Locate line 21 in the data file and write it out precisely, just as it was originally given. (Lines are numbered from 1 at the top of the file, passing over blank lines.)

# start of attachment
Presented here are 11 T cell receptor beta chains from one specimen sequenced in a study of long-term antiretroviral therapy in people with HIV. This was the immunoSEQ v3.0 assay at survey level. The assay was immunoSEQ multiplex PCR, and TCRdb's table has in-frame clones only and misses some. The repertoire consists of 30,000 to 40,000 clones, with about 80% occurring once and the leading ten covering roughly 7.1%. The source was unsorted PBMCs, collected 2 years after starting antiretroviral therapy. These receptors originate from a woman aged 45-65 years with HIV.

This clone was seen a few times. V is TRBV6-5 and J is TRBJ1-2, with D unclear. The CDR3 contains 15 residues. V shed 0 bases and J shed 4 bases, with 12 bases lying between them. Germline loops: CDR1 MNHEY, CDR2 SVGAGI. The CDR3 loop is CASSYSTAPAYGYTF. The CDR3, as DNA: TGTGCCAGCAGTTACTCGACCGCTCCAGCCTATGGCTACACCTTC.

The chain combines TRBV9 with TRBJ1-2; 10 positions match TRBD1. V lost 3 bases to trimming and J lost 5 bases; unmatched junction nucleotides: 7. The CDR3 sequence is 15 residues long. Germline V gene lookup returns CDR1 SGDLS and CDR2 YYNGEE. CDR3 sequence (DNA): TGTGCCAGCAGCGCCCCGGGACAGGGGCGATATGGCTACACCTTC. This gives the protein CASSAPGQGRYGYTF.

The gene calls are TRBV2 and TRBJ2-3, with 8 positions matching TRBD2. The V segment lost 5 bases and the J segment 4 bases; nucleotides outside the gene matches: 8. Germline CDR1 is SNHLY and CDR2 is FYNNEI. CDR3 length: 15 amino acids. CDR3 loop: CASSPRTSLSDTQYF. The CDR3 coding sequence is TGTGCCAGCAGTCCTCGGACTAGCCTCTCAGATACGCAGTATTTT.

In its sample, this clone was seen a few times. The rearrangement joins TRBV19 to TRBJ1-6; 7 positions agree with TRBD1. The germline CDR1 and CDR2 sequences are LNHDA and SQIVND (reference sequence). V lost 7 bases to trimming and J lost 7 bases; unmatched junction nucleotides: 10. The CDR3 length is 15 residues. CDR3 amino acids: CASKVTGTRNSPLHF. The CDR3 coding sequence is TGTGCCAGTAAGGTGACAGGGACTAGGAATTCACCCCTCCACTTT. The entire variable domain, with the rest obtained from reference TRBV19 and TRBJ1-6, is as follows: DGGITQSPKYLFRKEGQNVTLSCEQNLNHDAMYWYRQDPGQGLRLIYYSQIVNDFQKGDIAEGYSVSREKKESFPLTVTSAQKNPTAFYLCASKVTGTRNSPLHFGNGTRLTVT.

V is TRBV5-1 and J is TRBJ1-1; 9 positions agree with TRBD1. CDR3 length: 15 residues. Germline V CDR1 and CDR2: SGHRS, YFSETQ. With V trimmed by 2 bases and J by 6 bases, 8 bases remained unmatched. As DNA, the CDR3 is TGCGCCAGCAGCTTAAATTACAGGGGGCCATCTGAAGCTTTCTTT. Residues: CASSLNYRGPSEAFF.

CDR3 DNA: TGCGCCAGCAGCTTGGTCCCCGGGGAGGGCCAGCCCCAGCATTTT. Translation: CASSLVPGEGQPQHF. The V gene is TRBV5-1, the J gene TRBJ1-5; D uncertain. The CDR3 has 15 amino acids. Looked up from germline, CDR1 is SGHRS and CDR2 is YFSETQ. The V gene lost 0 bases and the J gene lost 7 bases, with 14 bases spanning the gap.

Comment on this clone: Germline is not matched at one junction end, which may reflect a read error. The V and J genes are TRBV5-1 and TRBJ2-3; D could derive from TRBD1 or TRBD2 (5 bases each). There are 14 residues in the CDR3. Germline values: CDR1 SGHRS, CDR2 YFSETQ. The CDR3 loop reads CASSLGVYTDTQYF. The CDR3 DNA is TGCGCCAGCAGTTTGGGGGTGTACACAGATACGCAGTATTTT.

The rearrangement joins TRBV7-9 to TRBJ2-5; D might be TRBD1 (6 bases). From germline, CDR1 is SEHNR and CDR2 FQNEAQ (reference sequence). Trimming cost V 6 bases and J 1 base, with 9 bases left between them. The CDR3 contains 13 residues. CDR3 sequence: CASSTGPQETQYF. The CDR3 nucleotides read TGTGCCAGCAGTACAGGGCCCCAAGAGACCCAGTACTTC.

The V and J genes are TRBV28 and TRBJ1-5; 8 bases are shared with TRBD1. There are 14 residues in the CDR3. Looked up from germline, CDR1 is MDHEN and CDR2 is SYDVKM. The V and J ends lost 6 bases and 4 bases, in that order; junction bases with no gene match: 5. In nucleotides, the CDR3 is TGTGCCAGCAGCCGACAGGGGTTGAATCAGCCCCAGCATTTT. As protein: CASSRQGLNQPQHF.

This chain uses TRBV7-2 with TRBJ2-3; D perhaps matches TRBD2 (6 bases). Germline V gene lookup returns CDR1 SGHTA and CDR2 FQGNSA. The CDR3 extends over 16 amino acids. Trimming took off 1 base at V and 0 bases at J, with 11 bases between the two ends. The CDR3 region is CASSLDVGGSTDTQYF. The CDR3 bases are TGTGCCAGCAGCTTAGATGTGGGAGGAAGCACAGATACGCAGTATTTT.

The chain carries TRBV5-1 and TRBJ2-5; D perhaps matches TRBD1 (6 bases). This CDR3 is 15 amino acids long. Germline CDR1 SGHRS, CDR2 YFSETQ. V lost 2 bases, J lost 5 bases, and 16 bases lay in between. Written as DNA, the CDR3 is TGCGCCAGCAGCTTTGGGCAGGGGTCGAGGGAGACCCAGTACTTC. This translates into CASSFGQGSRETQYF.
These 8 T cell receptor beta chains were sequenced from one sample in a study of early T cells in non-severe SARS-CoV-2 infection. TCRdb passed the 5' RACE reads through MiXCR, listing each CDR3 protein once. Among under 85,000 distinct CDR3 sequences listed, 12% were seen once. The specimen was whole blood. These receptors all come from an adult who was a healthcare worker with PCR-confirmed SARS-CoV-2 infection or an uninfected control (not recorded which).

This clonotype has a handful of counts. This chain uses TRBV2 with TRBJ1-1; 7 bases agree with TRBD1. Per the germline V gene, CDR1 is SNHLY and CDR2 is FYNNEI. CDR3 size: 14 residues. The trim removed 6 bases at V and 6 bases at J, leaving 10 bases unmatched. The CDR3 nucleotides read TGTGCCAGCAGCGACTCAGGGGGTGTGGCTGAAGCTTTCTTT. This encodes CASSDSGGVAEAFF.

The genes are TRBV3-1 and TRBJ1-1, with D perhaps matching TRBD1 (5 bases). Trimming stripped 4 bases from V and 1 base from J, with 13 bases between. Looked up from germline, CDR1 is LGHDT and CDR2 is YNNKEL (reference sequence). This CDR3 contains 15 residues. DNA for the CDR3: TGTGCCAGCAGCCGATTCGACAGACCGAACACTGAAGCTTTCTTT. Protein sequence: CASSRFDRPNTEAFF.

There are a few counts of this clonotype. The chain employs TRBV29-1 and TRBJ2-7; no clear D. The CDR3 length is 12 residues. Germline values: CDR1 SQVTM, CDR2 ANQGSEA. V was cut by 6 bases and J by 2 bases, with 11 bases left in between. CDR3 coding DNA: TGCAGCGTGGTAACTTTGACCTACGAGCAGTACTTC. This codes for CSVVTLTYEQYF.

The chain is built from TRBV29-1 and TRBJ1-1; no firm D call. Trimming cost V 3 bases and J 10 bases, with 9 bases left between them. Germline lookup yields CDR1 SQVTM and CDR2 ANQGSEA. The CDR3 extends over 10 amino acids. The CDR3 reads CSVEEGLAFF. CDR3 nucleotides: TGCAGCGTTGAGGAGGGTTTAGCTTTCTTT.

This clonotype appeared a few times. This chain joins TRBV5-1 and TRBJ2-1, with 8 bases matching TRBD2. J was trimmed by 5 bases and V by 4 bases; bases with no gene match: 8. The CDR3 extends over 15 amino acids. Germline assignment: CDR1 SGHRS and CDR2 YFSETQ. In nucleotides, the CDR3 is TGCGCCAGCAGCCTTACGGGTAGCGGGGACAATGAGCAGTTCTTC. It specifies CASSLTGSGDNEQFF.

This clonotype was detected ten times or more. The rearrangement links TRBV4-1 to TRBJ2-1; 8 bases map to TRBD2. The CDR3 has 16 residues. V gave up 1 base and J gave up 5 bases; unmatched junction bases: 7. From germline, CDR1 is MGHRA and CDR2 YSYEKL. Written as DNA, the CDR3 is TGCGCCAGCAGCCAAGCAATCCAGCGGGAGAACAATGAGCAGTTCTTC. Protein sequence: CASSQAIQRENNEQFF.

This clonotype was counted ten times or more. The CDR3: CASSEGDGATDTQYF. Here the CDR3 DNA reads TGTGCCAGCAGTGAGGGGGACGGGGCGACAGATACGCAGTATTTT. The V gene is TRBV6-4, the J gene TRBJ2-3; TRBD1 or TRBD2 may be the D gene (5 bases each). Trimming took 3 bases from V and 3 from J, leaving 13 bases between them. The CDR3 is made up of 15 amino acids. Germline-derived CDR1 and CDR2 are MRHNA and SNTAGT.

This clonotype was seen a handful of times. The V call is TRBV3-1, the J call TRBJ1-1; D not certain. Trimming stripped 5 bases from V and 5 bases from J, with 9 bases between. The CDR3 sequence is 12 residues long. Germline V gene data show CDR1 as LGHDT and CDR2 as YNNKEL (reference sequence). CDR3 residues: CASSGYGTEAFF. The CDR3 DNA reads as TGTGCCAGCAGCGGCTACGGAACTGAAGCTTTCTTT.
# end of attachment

This clonotype was seen a handful of times. The V call is TRBV3-1, the J call TRBJ1-1; D not certain. Trimming stripped 5 bases from V and 5 bases from J, with 9 bases between. The CDR3 sequence is 12 residues long. Germline V gene data show CDR1 as LGHDT and CDR2 as YNNKEL (reference sequence). CDR3 residues: CASSGYGTEAFF. The CDR3 DNA reads as TGTGCCAGCAGCGGCTACGGAACTGAAGCTTTCTTT.